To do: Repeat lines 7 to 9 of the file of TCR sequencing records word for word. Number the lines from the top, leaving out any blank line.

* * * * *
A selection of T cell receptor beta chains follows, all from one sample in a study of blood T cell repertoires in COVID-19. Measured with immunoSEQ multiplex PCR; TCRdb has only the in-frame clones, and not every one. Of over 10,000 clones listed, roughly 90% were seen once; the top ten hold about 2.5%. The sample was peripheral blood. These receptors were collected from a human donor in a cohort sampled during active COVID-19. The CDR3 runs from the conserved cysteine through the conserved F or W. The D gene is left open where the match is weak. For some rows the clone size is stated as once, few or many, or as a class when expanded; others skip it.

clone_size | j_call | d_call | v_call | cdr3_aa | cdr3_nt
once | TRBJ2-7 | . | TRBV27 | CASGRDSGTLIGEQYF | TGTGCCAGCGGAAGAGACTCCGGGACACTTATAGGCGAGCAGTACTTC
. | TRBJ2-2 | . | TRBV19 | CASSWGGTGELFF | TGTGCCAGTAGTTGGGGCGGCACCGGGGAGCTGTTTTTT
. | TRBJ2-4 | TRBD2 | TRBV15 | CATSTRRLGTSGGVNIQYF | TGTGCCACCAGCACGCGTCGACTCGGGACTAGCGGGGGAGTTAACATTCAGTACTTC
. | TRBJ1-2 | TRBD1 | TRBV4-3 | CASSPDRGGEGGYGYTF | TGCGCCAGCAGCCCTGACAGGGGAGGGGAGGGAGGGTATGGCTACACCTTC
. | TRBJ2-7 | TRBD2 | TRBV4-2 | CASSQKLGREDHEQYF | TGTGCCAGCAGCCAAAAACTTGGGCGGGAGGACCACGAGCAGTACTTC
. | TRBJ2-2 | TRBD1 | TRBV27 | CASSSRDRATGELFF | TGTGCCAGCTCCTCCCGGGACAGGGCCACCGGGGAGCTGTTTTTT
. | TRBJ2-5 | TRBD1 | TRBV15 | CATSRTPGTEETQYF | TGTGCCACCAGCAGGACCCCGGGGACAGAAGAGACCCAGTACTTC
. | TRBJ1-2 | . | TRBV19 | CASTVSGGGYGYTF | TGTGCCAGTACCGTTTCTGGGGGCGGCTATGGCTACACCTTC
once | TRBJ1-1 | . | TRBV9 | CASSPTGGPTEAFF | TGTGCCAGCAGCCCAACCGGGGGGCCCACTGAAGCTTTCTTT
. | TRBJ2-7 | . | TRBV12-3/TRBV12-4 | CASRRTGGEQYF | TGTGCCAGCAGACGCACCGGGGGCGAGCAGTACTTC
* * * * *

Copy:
. | TRBJ2-7 | TRBD2 | TRBV4-2 | CASSQKLGREDHEQYF | TGTGCCAGCAGCCAAAAACTTGGGCGGGAGGACCACGAGCAGTACTTC
. | TRBJ2-2 | TRBD1 | TRBV27 | CASSSRDRATGELFF | TGTGCCAGCTCCTCCCGGGACAGGGCCACCGGGGAGCTGTTTTTT
. | TRBJ2-5 | TRBD1 | TRBV15 | CATSRTPGTEETQYF | TGTGCCACCAGCAGGACCCCGGGGACAGAAGAGACCCAGTACTTC